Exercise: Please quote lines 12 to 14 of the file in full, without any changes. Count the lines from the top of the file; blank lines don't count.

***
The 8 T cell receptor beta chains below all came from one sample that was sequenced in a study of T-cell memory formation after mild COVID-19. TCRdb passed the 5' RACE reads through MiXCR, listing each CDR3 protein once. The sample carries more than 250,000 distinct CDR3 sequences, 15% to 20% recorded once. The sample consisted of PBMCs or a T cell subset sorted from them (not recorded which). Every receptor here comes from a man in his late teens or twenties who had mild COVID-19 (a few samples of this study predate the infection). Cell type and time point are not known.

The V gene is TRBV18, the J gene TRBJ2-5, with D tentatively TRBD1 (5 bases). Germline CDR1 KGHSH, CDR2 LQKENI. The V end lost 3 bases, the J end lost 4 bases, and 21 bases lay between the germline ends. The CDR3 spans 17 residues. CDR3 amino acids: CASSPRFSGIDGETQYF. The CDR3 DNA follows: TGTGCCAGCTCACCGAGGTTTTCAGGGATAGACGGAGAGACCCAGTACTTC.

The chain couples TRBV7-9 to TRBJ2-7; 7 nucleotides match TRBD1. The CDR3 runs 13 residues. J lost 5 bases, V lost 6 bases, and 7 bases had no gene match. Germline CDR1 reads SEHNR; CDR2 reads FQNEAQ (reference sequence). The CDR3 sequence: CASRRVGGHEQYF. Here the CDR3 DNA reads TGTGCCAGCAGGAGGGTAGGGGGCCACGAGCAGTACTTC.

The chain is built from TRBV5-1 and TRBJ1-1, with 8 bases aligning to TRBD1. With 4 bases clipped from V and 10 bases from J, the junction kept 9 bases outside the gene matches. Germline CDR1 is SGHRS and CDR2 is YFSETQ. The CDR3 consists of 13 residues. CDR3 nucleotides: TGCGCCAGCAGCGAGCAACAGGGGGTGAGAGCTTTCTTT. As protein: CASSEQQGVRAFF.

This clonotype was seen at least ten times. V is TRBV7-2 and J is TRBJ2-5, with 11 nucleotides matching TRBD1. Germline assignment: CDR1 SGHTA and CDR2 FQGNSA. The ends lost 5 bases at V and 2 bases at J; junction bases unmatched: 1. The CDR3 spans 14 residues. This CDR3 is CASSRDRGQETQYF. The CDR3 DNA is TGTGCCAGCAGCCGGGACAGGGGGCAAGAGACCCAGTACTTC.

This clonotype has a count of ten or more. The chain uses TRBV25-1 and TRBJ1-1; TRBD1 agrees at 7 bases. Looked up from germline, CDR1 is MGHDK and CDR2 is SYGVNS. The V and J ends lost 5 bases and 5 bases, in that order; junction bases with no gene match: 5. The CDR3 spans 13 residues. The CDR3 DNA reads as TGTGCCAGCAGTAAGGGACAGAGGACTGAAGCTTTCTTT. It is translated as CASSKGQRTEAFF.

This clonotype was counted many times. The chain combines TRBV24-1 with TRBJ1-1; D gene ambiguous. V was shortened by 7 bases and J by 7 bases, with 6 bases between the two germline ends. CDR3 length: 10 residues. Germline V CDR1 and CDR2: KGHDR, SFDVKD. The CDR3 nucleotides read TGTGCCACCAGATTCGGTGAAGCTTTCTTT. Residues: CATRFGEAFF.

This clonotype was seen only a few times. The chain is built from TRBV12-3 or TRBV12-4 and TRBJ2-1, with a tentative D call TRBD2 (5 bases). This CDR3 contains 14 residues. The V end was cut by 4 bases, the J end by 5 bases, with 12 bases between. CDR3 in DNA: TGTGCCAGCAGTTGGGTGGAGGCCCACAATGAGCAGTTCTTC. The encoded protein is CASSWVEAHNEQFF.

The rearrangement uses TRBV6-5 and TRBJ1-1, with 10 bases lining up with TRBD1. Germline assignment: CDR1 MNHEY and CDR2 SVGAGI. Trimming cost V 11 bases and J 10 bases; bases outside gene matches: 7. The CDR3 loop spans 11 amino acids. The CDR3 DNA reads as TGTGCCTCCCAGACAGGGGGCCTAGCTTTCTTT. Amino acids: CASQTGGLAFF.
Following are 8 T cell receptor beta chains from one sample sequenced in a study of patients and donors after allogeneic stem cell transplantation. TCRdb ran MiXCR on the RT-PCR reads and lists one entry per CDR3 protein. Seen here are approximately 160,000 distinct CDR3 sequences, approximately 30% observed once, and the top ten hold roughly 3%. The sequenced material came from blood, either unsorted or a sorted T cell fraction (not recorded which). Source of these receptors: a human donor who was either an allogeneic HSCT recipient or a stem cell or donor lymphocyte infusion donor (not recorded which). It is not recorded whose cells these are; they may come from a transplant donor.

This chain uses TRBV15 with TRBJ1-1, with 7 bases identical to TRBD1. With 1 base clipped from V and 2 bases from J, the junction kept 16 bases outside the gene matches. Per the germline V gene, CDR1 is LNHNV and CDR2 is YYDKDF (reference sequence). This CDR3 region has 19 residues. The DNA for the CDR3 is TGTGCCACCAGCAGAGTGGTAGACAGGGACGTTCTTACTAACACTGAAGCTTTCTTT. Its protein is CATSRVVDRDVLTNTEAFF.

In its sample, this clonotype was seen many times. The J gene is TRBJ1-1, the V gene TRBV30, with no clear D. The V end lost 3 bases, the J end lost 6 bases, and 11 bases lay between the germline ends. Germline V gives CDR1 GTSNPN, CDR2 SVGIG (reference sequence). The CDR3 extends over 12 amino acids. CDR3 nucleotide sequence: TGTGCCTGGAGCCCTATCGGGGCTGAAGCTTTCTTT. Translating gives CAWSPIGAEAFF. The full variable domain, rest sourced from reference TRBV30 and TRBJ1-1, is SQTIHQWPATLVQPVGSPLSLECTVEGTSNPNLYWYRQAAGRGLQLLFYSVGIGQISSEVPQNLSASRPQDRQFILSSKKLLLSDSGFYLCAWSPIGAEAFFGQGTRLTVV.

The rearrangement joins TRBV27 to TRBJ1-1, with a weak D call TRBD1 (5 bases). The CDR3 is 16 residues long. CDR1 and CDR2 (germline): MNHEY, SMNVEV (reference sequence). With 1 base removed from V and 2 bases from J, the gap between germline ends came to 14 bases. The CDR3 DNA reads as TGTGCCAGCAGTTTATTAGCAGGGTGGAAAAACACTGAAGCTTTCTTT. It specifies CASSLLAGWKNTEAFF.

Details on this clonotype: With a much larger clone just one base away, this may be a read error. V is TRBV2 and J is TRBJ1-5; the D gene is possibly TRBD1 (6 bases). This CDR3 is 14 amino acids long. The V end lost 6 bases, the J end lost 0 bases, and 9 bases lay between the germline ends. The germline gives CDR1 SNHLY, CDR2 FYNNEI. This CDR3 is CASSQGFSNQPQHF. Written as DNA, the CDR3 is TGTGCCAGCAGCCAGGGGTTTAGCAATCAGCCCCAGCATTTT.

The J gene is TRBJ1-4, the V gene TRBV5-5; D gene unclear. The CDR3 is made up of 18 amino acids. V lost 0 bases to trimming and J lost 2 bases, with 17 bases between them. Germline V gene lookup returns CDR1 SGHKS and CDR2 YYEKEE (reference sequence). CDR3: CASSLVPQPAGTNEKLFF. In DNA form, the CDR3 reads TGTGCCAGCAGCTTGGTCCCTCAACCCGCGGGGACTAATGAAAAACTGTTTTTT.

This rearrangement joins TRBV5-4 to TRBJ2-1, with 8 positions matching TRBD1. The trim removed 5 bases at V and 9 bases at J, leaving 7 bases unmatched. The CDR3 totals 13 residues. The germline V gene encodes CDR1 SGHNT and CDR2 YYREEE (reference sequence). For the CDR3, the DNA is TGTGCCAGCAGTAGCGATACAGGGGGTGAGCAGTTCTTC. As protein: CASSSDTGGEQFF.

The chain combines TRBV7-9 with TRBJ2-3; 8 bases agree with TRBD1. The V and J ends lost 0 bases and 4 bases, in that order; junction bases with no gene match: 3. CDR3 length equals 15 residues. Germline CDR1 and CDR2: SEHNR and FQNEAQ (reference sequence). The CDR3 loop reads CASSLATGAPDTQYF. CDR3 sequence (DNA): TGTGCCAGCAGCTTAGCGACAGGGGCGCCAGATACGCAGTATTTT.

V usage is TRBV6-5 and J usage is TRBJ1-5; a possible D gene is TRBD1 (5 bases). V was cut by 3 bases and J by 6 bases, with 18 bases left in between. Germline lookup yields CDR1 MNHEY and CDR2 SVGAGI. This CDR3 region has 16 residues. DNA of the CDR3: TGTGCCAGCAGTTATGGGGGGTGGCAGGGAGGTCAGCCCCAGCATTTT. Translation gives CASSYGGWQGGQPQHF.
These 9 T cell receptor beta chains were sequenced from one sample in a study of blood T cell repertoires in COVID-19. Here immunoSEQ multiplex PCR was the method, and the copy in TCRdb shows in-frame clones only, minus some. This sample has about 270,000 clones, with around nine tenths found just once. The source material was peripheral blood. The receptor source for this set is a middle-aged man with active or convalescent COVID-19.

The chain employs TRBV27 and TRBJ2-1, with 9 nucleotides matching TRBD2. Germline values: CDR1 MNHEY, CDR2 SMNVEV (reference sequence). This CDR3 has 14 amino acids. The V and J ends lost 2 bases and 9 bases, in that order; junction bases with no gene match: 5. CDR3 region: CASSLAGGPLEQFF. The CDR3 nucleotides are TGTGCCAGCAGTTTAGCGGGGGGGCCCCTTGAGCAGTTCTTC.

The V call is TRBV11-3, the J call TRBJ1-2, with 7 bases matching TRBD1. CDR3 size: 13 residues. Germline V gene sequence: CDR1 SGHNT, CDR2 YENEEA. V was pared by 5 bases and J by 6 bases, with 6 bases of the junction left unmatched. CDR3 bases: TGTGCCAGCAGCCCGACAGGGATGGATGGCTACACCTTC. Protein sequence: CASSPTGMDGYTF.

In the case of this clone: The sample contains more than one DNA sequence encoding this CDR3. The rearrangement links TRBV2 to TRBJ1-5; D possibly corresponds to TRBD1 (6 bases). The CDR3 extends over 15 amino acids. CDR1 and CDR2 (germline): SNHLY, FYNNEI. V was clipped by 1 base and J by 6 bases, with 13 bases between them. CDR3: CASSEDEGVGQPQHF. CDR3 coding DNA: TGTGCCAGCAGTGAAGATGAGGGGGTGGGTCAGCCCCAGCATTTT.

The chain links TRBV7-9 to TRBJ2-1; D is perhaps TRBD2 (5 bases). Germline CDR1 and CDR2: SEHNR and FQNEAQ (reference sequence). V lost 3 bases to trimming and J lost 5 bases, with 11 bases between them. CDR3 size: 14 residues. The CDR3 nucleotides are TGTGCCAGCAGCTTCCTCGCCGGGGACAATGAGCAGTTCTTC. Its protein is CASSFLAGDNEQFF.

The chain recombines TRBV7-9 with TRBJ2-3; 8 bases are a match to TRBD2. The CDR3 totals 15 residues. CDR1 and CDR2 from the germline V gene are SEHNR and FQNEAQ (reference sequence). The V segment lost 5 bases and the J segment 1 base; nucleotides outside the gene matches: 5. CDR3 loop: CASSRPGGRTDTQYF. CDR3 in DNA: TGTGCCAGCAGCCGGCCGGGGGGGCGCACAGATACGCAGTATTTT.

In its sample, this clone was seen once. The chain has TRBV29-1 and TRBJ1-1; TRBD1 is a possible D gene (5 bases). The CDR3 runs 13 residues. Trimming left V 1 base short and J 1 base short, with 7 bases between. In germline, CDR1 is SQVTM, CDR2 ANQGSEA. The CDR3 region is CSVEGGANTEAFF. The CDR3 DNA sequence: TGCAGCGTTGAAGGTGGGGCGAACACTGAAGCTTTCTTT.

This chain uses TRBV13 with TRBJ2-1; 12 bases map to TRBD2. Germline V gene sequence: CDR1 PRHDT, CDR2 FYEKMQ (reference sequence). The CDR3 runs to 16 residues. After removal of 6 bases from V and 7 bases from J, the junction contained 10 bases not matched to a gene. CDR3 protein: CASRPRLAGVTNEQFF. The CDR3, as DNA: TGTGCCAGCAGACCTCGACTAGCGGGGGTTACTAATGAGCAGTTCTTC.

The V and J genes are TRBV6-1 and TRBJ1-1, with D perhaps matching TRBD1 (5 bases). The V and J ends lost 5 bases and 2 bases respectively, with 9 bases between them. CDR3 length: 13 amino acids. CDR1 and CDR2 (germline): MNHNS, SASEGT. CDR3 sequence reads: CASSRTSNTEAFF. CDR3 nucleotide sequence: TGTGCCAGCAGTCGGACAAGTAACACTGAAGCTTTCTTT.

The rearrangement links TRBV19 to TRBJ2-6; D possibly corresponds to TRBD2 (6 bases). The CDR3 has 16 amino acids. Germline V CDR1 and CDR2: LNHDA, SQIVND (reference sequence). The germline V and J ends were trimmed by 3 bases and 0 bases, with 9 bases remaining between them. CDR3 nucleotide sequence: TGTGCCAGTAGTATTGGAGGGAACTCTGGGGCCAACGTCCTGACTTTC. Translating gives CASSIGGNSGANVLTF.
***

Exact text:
In its sample, this clonotype was seen many times. The J gene is TRBJ1-1, the V gene TRBV30, with no clear D. The V end lost 3 bases, the J end lost 6 bases, and 11 bases lay between the germline ends. Germline V gives CDR1 GTSNPN, CDR2 SVGIG (reference sequence). The CDR3 extends over 12 amino acids. CDR3 nucleotide sequence: TGTGCCTGGAGCCCTATCGGGGCTGAAGCTTTCTTT. Translating gives CAWSPIGAEAFF. The full variable domain, rest sourced from reference TRBV30 and TRBJ1-1, is SQTIHQWPATLVQPVGSPLSLECTVEGTSNPNLYWYRQAAGRGLQLLFYSVGIGQISSEVPQNLSASRPQDRQFILSSKKLLLSDSGFYLCAWSPIGAEAFFGQGTRLTVV.

The rearrangement joins TRBV27 to TRBJ1-1, with a weak D call TRBD1 (5 bases). The CDR3 is 16 residues long. CDR1 and CDR2 (germline): MNHEY, SMNVEV (reference sequence). With 1 base removed from V and 2 bases from J, the gap between germline ends came to 14 bases. The CDR3 DNA reads as TGTGCCAGCAGTTTATTAGCAGGGTGGAAAAACACTGAAGCTTTCTTT. It specifies CASSLLAGWKNTEAFF.

Details on this clonotype: With a much larger clone just one base away, this may be a read error. V is TRBV2 and J is TRBJ1-5; the D gene is possibly TRBD1 (6 bases). This CDR3 is 14 amino acids long. The V end lost 6 bases, the J end lost 0 bases, and 9 bases lay between the germline ends. The germline gives CDR1 SNHLY, CDR2 FYNNEI. This CDR3 is CASSQGFSNQPQHF. Written as DNA, the CDR3 is TGTGCCAGCAGCCAGGGGTTTAGCAATCAGCCCCAGCATTTT.